Life From This Point

A Blog About Retirement & Aging

Senior Moments, Part II

In the last post I listed the 10 warning signs of Alzheimer’s published by the Alzheimer’s Association. But it is important to know that even if you or someone you love is experiencing any of these warning signs, it does not automatically indicate Alzheimer’s disease. There are a number of reversible causes of memory problems. Here are 10 of them:

1.  Depression

When you are grieving a loss, facing a major life change or struggling with loneliness or boredom, it is a short slide into depression.  A depressed person may appear distracted, forgetful or exhibit impaired judgment until the mood disorder is treated.

2.  Nutritional deficiencies or dehydration

Malnutrition or severe dehydration can cause symptoms that mimic dementia as can low levels of Vitamin B-12.  Older people, who are especially vulnerable, may exhibit confusion, slowed responses or memory loss.  Mental functioning is usually quickly restored when diet is improved, fluid intake is increased or when B-12 levels are boosted through injections.

3.  Side effects of medications

Many prescribed drugs can cause cognitive problems and memory loss, especially as we age and metabolize medications more slowly than when we were younger.  This is a much more common side effect than you might think and the offenders include widely used meds such as sleeping pills, painkillers, antihistamines, blood pressure and cholesterol drugs among others. Due diligence is advised.

4.  Polypharmacy

Polypharmacy is taking multiple medications to manage multiple health problems.  Generally, that means taking more than 3 or 4 meds and it is a rampant problem among older adults. When I’ve worked in nursing homes, it is not uncommon to find a single patient taking 15 or more. (You just know that can’t be good.)  Studies have documented increased risk of dementia in patients who take excessive amounts of medication.  If you are taking more than 3 medications, I recommend discussing the risks with your doctor.

Note:  Please don’t stop taking prescribed medications without consulting your physician.

5.  Alcoholism or alcohol abuse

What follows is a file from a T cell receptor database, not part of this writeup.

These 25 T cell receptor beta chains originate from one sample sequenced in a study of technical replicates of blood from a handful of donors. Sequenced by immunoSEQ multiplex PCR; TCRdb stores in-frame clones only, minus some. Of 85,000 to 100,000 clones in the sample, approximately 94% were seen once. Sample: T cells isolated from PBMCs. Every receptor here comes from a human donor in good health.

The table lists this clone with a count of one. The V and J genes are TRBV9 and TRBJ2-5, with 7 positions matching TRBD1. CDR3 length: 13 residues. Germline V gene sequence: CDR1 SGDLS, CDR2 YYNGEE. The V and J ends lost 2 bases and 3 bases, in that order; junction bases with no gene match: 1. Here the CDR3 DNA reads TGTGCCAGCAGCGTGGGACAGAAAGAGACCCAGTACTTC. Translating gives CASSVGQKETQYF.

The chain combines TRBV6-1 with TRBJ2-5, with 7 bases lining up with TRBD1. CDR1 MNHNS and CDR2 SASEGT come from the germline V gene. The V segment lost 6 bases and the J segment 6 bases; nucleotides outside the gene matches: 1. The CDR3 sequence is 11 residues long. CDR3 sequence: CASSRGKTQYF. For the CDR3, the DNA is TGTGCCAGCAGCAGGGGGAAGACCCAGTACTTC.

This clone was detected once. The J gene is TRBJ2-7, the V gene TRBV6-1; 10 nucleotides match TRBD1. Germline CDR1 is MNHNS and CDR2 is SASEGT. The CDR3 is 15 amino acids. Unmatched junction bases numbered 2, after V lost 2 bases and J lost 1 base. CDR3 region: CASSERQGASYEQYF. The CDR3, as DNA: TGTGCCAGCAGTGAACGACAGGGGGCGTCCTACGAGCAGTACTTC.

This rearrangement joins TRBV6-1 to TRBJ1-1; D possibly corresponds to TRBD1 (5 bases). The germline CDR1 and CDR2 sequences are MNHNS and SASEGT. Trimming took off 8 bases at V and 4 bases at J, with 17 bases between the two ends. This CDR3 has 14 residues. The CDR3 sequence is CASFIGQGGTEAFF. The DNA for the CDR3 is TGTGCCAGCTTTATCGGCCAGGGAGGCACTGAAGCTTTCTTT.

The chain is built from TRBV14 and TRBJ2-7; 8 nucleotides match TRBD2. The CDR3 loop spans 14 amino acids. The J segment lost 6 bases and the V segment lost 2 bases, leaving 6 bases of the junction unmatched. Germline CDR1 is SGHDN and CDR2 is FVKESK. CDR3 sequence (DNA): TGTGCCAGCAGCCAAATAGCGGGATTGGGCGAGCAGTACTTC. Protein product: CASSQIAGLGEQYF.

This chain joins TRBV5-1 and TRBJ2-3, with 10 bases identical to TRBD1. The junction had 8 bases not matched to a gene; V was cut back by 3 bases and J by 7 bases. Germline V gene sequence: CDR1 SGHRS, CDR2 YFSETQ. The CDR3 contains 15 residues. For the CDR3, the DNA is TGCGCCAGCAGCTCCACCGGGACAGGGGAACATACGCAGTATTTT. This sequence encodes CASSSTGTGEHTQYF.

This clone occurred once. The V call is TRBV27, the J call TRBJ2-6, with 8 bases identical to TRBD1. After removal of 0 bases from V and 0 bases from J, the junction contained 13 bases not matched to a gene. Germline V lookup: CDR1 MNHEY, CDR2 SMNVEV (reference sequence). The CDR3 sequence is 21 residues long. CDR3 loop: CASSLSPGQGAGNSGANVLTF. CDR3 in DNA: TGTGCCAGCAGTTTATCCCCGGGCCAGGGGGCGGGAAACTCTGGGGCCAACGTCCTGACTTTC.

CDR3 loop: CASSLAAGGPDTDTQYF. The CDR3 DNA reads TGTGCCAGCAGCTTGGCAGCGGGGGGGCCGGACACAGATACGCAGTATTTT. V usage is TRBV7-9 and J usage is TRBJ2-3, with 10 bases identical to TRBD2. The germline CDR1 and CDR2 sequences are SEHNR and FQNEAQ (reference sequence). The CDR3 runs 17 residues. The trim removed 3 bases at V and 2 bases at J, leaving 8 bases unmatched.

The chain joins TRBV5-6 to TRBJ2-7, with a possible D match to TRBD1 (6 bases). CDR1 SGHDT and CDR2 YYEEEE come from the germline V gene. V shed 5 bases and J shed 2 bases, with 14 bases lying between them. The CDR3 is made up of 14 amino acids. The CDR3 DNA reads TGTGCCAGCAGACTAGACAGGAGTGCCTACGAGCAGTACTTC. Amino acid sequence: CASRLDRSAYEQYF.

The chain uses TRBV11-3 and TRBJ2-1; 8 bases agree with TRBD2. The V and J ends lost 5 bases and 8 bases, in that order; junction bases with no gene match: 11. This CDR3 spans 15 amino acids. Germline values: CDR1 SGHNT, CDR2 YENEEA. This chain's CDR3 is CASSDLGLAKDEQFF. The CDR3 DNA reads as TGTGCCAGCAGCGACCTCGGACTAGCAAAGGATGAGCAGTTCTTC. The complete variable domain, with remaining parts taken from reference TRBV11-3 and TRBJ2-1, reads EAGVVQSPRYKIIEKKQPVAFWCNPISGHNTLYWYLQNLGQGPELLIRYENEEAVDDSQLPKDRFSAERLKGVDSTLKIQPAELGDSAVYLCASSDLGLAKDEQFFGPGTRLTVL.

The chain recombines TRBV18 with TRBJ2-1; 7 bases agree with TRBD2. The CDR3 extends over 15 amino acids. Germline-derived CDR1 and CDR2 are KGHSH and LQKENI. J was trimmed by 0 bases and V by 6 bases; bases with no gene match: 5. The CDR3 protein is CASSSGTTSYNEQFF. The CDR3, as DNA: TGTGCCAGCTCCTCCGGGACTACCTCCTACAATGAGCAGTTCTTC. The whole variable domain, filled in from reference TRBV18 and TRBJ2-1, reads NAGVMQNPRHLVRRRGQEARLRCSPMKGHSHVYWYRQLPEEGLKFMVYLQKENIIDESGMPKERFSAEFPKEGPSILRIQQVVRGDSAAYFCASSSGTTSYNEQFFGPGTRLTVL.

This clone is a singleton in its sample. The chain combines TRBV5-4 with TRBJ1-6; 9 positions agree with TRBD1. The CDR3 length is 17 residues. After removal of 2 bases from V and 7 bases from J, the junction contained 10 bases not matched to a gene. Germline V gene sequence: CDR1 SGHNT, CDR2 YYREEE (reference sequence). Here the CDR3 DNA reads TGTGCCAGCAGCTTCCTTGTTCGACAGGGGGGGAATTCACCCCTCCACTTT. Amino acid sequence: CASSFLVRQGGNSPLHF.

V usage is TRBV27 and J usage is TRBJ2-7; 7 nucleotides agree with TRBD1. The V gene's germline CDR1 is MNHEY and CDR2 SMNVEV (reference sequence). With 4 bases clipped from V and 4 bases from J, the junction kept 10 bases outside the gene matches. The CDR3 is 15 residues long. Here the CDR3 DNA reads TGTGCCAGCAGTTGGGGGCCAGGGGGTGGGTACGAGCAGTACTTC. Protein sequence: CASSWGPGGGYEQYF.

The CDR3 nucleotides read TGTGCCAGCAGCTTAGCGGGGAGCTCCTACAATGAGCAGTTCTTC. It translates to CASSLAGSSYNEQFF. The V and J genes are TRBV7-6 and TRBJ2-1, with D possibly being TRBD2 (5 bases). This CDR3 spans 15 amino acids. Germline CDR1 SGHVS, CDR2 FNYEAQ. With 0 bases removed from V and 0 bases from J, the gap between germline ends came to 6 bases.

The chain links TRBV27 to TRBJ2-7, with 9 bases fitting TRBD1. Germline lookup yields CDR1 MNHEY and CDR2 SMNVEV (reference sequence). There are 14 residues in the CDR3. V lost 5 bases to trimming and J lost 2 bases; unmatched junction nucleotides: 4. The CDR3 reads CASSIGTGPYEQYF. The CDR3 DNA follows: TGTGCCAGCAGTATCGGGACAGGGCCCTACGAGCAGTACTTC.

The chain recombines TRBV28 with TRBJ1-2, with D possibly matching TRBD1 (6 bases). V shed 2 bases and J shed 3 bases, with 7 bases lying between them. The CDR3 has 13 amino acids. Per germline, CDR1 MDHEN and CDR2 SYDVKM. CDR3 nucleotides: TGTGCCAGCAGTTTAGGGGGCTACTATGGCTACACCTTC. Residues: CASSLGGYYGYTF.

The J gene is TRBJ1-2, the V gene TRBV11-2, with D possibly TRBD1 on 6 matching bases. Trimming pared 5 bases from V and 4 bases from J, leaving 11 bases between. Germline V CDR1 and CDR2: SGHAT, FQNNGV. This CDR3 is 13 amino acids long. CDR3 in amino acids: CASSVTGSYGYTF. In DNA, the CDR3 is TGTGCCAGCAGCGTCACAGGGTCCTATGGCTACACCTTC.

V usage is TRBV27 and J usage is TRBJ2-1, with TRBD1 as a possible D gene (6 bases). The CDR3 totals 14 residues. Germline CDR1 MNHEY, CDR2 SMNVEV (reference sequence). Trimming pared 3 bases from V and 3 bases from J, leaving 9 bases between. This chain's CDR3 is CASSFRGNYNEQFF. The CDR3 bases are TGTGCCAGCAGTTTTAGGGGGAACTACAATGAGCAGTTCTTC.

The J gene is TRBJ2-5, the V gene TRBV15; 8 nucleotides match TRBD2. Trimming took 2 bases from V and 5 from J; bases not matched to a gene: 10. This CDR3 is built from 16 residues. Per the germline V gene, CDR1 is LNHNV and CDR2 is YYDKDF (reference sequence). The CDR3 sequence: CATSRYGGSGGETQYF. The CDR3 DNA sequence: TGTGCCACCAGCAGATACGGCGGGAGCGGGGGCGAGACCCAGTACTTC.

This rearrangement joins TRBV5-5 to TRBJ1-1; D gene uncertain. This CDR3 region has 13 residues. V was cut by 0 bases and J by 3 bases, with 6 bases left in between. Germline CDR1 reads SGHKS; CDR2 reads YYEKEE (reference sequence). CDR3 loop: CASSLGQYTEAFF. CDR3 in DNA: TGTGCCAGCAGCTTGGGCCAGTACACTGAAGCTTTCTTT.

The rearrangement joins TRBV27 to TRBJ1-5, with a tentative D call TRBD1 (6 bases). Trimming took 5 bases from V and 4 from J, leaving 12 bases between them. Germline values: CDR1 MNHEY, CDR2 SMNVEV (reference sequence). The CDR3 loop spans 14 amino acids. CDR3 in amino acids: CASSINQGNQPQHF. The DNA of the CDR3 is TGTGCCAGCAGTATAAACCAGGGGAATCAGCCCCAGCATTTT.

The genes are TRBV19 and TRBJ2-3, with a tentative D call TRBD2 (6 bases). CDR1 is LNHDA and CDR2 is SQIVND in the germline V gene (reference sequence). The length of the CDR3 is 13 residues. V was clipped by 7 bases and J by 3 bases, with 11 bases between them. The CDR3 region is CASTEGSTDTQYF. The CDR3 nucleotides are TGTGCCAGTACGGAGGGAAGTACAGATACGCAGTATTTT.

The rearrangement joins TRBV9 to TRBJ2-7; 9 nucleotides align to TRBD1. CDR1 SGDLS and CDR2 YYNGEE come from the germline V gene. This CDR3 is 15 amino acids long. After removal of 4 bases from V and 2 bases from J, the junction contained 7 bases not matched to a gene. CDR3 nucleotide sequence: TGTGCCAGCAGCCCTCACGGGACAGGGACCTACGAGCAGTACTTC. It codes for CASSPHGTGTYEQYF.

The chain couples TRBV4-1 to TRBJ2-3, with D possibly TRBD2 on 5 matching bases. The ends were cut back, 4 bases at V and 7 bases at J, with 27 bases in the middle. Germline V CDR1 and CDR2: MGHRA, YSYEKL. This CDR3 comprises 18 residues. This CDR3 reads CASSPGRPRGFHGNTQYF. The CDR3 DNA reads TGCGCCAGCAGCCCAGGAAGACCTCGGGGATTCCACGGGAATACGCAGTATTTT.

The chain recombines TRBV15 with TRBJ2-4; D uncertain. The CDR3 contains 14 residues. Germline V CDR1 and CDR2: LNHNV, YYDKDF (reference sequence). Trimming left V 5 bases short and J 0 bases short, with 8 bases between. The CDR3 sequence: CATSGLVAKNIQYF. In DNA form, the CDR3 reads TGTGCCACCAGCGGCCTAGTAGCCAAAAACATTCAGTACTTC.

What our parents always told us is true–alcohol destroys brain cells.  Excessive intake may increase the risk of dementia.  Currently the recommended daily intake for those of us who imbibe is no more 2 drinks for men and 1 for women.

6.  Thyroid imbalance

A thyroid gland that is out of whack can cause symptoms that mimic dementia.  These symptoms are usually reversible with proper medication.

7. Brain lesions, tumors or blood clots

Normal pressure hydrocephalus, brain tumors or other lesions can interfere with normal brain functioning causing the sufferer to exhibit personality or behavior changes.  Blood clots (subdural hematoma) resulting from even minor head injuries can also cause problems. Intervention can sometimes reverse the symptoms.

8.  Infections

Infections of brain structures, such as meningitis,  encephalitis or syphilis can result in memory impairment or abnormal behaviors.

9. Sleep apnea

Anyone can have an occasional sleepless night but chronic sleep deprivation is torture.  (Literally.)  If you find yourself nodding off during the day or having trouble staying focused on conversations, you may be suffering from obstructive sleep apnea, a condition that causes people to pause breathing as they sleep.  This results in poor oxygen flow to the brain which inhibits essential REM sleep.  Many people with sleep apnea are raucous snorers but others are quiet as a mouse.  Sleep apnea is diagnosed through an overnight sleep study.

10.  Hearing or vision problems

Often stubborn pride gets in the way and we resist admitting we can’t hear as well as we used to.  And when was the last time you had your eyes checked for cataracts or vision changes? What looks like memory loss may actually be something that was never registered in the memory bank because it was never seen or heard in the first place.


IMO, people who attribute significant changes in memory or behavior to “old age” or who avoid seeking medical advice because they are afraid of what they might find out are suffering from the Ostrich Syndrome.  If you or someone you love is experiencing personality changes or memory loss, please see a doctor.  The causes may be treatable.  And if it is dementia, an early diagnosis will give you time to make plans, express your wishes for treatment and get legal and financial matters sorted out while you can still participate in making decisions.

Has dementia touched your life or the life of someone you love?

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